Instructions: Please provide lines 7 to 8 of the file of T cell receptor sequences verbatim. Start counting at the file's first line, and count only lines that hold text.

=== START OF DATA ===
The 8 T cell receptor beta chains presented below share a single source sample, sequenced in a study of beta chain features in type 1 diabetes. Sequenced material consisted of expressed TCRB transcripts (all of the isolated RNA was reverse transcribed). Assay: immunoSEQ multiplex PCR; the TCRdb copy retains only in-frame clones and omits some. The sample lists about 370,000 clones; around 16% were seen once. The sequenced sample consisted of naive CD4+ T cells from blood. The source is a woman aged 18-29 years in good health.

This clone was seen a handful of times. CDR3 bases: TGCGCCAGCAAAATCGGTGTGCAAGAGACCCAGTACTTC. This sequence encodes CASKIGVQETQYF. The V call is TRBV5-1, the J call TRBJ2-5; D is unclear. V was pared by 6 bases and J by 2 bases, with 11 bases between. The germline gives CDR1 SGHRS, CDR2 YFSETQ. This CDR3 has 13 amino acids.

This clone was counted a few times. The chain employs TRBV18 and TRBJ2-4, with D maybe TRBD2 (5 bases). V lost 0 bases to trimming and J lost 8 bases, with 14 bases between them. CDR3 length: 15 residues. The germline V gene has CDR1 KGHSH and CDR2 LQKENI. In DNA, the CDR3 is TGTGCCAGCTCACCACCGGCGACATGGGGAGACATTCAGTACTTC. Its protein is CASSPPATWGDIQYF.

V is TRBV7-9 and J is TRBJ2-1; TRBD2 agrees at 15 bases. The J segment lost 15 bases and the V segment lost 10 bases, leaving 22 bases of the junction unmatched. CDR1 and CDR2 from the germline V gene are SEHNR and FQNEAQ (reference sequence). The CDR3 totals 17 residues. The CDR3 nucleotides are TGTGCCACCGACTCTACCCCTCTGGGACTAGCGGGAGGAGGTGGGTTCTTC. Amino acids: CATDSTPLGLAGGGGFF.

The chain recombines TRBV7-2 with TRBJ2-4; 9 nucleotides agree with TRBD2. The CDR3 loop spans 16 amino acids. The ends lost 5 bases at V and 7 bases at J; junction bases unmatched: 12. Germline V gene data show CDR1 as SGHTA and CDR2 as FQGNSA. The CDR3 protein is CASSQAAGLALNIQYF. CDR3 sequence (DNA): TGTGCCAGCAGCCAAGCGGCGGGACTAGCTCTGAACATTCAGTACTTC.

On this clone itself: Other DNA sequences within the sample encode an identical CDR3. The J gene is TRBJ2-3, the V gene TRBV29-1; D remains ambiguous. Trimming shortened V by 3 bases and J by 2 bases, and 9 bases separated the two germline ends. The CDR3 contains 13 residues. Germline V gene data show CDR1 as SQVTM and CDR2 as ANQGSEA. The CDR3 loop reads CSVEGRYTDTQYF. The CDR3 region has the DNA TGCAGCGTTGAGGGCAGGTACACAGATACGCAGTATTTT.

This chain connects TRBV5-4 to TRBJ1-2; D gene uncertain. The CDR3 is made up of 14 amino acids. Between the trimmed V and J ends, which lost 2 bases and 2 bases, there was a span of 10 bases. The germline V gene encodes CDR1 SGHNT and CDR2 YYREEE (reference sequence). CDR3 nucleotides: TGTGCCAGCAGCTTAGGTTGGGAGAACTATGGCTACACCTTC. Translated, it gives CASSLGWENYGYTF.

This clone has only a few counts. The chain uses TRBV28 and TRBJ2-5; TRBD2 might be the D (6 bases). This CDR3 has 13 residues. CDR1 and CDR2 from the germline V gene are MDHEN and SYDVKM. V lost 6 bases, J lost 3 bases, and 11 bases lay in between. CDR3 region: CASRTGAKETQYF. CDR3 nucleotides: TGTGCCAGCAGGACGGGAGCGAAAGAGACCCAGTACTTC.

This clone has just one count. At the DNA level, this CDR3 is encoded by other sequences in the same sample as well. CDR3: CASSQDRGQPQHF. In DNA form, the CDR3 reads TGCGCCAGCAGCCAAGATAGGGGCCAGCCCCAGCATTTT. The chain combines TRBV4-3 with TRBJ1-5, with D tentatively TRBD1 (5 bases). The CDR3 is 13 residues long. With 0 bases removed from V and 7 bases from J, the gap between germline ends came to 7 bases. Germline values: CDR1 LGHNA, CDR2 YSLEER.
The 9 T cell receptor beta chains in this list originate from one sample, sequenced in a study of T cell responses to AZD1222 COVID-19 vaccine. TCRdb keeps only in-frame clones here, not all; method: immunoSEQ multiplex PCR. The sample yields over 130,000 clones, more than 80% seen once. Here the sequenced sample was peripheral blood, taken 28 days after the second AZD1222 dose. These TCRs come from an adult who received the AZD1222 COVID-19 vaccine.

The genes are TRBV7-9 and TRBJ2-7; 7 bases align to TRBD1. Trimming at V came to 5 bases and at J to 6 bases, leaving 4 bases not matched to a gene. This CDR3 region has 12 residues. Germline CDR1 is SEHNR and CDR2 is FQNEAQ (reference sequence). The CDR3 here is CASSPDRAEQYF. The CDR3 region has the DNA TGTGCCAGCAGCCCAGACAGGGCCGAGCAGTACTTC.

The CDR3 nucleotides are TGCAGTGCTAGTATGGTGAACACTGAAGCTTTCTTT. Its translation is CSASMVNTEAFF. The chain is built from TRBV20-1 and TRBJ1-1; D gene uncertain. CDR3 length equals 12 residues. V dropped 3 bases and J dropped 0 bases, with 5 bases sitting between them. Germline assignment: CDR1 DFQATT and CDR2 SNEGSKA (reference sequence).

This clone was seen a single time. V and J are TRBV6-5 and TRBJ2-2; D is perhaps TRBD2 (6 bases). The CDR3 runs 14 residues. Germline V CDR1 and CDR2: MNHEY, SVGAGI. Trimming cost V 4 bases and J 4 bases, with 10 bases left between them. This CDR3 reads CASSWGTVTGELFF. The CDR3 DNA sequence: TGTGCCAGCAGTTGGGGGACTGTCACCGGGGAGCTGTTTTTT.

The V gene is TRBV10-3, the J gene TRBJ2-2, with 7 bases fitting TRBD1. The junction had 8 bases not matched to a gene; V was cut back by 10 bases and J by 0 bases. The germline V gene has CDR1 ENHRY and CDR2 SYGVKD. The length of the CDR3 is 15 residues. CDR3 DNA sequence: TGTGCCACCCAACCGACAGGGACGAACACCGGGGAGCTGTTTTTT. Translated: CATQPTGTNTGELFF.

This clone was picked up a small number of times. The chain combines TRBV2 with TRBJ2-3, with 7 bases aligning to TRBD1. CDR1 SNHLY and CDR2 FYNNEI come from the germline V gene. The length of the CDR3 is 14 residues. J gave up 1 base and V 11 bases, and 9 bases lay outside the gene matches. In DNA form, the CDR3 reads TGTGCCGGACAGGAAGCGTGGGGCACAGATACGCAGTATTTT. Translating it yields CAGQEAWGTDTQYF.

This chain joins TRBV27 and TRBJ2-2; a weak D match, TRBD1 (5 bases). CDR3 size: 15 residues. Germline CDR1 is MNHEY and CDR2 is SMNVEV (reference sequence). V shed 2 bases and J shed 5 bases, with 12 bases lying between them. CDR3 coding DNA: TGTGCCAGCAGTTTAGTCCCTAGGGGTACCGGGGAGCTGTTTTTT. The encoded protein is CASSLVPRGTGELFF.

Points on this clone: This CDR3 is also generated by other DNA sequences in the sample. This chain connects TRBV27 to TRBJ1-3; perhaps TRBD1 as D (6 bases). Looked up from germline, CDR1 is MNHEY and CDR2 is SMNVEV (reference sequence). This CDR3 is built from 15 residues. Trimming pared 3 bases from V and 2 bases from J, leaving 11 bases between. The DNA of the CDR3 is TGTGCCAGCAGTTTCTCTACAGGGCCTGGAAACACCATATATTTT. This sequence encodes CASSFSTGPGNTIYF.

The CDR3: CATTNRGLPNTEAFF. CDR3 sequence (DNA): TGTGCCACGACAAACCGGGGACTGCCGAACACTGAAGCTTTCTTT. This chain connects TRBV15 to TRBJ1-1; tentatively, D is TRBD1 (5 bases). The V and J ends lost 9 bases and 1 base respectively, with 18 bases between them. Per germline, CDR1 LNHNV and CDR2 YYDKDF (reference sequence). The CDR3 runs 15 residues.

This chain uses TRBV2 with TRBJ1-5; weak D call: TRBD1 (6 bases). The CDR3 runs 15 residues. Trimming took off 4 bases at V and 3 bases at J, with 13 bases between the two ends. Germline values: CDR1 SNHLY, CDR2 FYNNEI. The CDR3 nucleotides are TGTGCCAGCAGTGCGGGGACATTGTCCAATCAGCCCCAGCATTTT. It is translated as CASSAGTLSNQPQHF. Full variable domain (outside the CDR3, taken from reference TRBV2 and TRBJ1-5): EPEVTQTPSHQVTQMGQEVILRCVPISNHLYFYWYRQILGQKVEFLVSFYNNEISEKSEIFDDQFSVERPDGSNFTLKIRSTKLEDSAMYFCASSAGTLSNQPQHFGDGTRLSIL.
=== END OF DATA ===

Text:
This chain connects TRBV5-4 to TRBJ1-2; D gene uncertain. The CDR3 is made up of 14 amino acids. Between the trimmed V and J ends, which lost 2 bases and 2 bases, there was a span of 10 bases. The germline V gene encodes CDR1 SGHNT and CDR2 YYREEE (reference sequence). CDR3 nucleotides: TGTGCCAGCAGCTTAGGTTGGGAGAACTATGGCTACACCTTC. Translated, it gives CASSLGWENYGYTF.

This clone has only a few counts. The chain uses TRBV28 and TRBJ2-5; TRBD2 might be the D (6 bases). This CDR3 has 13 residues. CDR1 and CDR2 from the germline V gene are MDHEN and SYDVKM. V lost 6 bases, J lost 3 bases, and 11 bases lay in between. CDR3 region: CASRTGAKETQYF. CDR3 nucleotides: TGTGCCAGCAGGACGGGAGCGAAAGAGACCCAGTACTTC.